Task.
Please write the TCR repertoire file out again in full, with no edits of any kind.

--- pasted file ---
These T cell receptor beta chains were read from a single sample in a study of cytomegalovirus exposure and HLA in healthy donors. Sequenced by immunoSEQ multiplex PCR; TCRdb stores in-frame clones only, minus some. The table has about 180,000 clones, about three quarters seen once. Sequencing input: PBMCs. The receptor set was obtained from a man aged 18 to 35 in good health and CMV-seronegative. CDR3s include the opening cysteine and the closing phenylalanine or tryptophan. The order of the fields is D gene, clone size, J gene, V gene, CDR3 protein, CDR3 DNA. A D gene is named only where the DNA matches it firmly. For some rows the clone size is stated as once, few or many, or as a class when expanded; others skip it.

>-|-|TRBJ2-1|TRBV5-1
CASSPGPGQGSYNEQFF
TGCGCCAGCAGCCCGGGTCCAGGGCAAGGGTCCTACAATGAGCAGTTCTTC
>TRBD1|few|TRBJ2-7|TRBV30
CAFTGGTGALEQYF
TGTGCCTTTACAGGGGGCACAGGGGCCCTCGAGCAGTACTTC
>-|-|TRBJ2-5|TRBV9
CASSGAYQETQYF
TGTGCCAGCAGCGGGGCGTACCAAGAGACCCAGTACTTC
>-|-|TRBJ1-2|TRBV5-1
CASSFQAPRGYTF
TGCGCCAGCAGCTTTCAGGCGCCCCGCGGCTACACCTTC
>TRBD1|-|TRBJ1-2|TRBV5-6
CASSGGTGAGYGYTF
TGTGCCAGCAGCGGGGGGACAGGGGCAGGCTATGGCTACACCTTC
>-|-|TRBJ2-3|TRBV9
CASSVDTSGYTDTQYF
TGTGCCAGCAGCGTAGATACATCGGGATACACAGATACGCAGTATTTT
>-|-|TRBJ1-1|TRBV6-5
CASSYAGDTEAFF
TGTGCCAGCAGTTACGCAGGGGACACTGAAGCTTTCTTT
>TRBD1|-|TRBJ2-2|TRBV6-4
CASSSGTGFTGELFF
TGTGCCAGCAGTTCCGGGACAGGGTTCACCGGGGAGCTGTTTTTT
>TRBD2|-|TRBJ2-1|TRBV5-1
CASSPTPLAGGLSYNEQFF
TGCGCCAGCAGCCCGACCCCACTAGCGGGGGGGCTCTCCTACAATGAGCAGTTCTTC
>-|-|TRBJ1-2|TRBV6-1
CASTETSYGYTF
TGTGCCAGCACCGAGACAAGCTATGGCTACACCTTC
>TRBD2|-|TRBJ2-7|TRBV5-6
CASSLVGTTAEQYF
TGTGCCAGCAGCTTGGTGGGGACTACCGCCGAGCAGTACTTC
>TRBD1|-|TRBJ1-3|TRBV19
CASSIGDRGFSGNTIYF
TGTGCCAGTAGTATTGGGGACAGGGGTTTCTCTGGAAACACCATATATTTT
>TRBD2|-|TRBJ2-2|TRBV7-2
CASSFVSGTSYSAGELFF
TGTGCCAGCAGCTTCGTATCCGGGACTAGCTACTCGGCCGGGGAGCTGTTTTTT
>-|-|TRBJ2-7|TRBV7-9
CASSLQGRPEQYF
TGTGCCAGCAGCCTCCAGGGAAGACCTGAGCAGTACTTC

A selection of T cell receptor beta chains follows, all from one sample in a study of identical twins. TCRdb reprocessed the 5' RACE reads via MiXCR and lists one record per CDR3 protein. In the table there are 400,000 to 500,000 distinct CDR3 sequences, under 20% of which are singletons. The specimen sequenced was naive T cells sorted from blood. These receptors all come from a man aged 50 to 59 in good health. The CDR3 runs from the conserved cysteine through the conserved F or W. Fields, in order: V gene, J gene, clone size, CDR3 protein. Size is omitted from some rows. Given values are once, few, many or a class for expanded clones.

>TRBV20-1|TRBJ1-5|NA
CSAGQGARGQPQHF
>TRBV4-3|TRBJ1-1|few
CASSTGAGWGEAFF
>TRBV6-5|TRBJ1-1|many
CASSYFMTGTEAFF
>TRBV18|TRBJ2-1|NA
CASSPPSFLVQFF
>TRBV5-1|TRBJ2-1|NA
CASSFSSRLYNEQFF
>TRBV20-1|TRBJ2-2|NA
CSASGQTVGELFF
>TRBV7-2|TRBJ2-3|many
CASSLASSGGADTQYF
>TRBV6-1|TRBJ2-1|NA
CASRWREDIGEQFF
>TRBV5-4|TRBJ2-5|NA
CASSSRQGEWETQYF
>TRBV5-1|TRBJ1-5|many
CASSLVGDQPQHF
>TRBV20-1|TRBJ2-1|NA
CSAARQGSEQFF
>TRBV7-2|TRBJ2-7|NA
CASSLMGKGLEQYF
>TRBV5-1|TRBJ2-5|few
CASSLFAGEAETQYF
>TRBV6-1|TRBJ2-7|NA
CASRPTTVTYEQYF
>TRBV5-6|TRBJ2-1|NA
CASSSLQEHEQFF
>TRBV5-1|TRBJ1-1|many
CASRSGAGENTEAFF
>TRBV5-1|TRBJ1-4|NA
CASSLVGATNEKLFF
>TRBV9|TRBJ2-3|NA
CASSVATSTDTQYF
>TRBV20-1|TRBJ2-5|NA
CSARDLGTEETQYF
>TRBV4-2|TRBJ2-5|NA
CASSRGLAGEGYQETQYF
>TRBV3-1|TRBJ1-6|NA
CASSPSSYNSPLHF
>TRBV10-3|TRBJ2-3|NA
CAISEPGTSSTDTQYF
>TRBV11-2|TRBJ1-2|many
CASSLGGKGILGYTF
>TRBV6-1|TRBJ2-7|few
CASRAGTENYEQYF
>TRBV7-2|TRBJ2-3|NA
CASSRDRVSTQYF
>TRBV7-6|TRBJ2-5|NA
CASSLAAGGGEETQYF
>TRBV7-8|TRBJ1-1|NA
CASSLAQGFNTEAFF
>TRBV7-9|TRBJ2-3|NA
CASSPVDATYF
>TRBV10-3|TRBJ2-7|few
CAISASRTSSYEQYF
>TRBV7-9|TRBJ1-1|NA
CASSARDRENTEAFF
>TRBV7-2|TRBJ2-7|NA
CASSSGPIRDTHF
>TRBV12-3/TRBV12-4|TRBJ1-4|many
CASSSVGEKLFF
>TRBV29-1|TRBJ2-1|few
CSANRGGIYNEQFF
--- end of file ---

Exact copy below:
These T cell receptor beta chains were read from a single sample in a study of cytomegalovirus exposure and HLA in healthy donors. Sequenced by immunoSEQ multiplex PCR; TCRdb stores in-frame clones only, minus some. The table has about 180,000 clones, about three quarters seen once. Sequencing input: PBMCs. The receptor set was obtained from a man aged 18 to 35 in good health and CMV-seronegative. CDR3s include the opening cysteine and the closing phenylalanine or tryptophan. The order of the fields is D gene, clone size, J gene, V gene, CDR3 protein, CDR3 DNA. A D gene is named only where the DNA matches it firmly. For some rows the clone size is stated as once, few or many, or as a class when expanded; others skip it.

>-|-|TRBJ2-1|TRBV5-1
CASSPGPGQGSYNEQFF
TGCGCCAGCAGCCCGGGTCCAGGGCAAGGGTCCTACAATGAGCAGTTCTTC
>TRBD1|few|TRBJ2-7|TRBV30
CAFTGGTGALEQYF
TGTGCCTTTACAGGGGGCACAGGGGCCCTCGAGCAGTACTTC
>-|-|TRBJ2-5|TRBV9
CASSGAYQETQYF
TGTGCCAGCAGCGGGGCGTACCAAGAGACCCAGTACTTC
>-|-|TRBJ1-2|TRBV5-1
CASSFQAPRGYTF
TGCGCCAGCAGCTTTCAGGCGCCCCGCGGCTACACCTTC
>TRBD1|-|TRBJ1-2|TRBV5-6
CASSGGTGAGYGYTF
TGTGCCAGCAGCGGGGGGACAGGGGCAGGCTATGGCTACACCTTC
>-|-|TRBJ2-3|TRBV9
CASSVDTSGYTDTQYF
TGTGCCAGCAGCGTAGATACATCGGGATACACAGATACGCAGTATTTT
>-|-|TRBJ1-1|TRBV6-5
CASSYAGDTEAFF
TGTGCCAGCAGTTACGCAGGGGACACTGAAGCTTTCTTT
>TRBD1|-|TRBJ2-2|TRBV6-4
CASSSGTGFTGELFF
TGTGCCAGCAGTTCCGGGACAGGGTTCACCGGGGAGCTGTTTTTT
>TRBD2|-|TRBJ2-1|TRBV5-1
CASSPTPLAGGLSYNEQFF
TGCGCCAGCAGCCCGACCCCACTAGCGGGGGGGCTCTCCTACAATGAGCAGTTCTTC
>-|-|TRBJ1-2|TRBV6-1
CASTETSYGYTF
TGTGCCAGCACCGAGACAAGCTATGGCTACACCTTC
>TRBD2|-|TRBJ2-7|TRBV5-6
CASSLVGTTAEQYF
TGTGCCAGCAGCTTGGTGGGGACTACCGCCGAGCAGTACTTC
>TRBD1|-|TRBJ1-3|TRBV19
CASSIGDRGFSGNTIYF
TGTGCCAGTAGTATTGGGGACAGGGGTTTCTCTGGAAACACCATATATTTT
>TRBD2|-|TRBJ2-2|TRBV7-2
CASSFVSGTSYSAGELFF
TGTGCCAGCAGCTTCGTATCCGGGACTAGCTACTCGGCCGGGGAGCTGTTTTTT
>-|-|TRBJ2-7|TRBV7-9
CASSLQGRPEQYF
TGTGCCAGCAGCCTCCAGGGAAGACCTGAGCAGTACTTC

A selection of T cell receptor beta chains follows, all from one sample in a study of identical twins. TCRdb reprocessed the 5' RACE reads via MiXCR and lists one record per CDR3 protein. In the table there are 400,000 to 500,000 distinct CDR3 sequences, under 20% of which are singletons. The specimen sequenced was naive T cells sorted from blood. These receptors all come from a man aged 50 to 59 in good health. The CDR3 runs from the conserved cysteine through the conserved F or W. Fields, in order: V gene, J gene, clone size, CDR3 protein. Size is omitted from some rows. Given values are once, few, many or a class for expanded clones.

>TRBV20-1|TRBJ1-5|NA
CSAGQGARGQPQHF
>TRBV4-3|TRBJ1-1|few
CASSTGAGWGEAFF
>TRBV6-5|TRBJ1-1|many
CASSYFMTGTEAFF
>TRBV18|TRBJ2-1|NA
CASSPPSFLVQFF
>TRBV5-1|TRBJ2-1|NA
CASSFSSRLYNEQFF
>TRBV20-1|TRBJ2-2|NA
CSASGQTVGELFF
>TRBV7-2|TRBJ2-3|many
CASSLASSGGADTQYF
>TRBV6-1|TRBJ2-1|NA
CASRWREDIGEQFF
>TRBV5-4|TRBJ2-5|NA
CASSSRQGEWETQYF
>TRBV5-1|TRBJ1-5|many
CASSLVGDQPQHF
>TRBV20-1|TRBJ2-1|NA
CSAARQGSEQFF
>TRBV7-2|TRBJ2-7|NA
CASSLMGKGLEQYF
>TRBV5-1|TRBJ2-5|few
CASSLFAGEAETQYF
>TRBV6-1|TRBJ2-7|NA
CASRPTTVTYEQYF
>TRBV5-6|TRBJ2-1|NA
CASSSLQEHEQFF
>TRBV5-1|TRBJ1-1|many
CASRSGAGENTEAFF
>TRBV5-1|TRBJ1-4|NA
CASSLVGATNEKLFF
>TRBV9|TRBJ2-3|NA
CASSVATSTDTQYF
>TRBV20-1|TRBJ2-5|NA
CSARDLGTEETQYF
>TRBV4-2|TRBJ2-5|NA
CASSRGLAGEGYQETQYF
>TRBV3-1|TRBJ1-6|NA
CASSPSSYNSPLHF
>TRBV10-3|TRBJ2-3|NA
CAISEPGTSSTDTQYF
>TRBV11-2|TRBJ1-2|many
CASSLGGKGILGYTF
>TRBV6-1|TRBJ2-7|few
CASRAGTENYEQYF
>TRBV7-2|TRBJ2-3|NA
CASSRDRVSTQYF
>TRBV7-6|TRBJ2-5|NA
CASSLAAGGGEETQYF
>TRBV7-8|TRBJ1-1|NA
CASSLAQGFNTEAFF
>TRBV7-9|TRBJ2-3|NA
CASSPVDATYF
>TRBV10-3|TRBJ2-7|few
CAISASRTSSYEQYF
>TRBV7-9|TRBJ1-1|NA
CASSARDRENTEAFF
>TRBV7-2|TRBJ2-7|NA
CASSSGPIRDTHF
>TRBV12-3/TRBV12-4|TRBJ1-4|many
CASSSVGEKLFF
>TRBV29-1|TRBJ2-1|few
CSANRGGIYNEQFF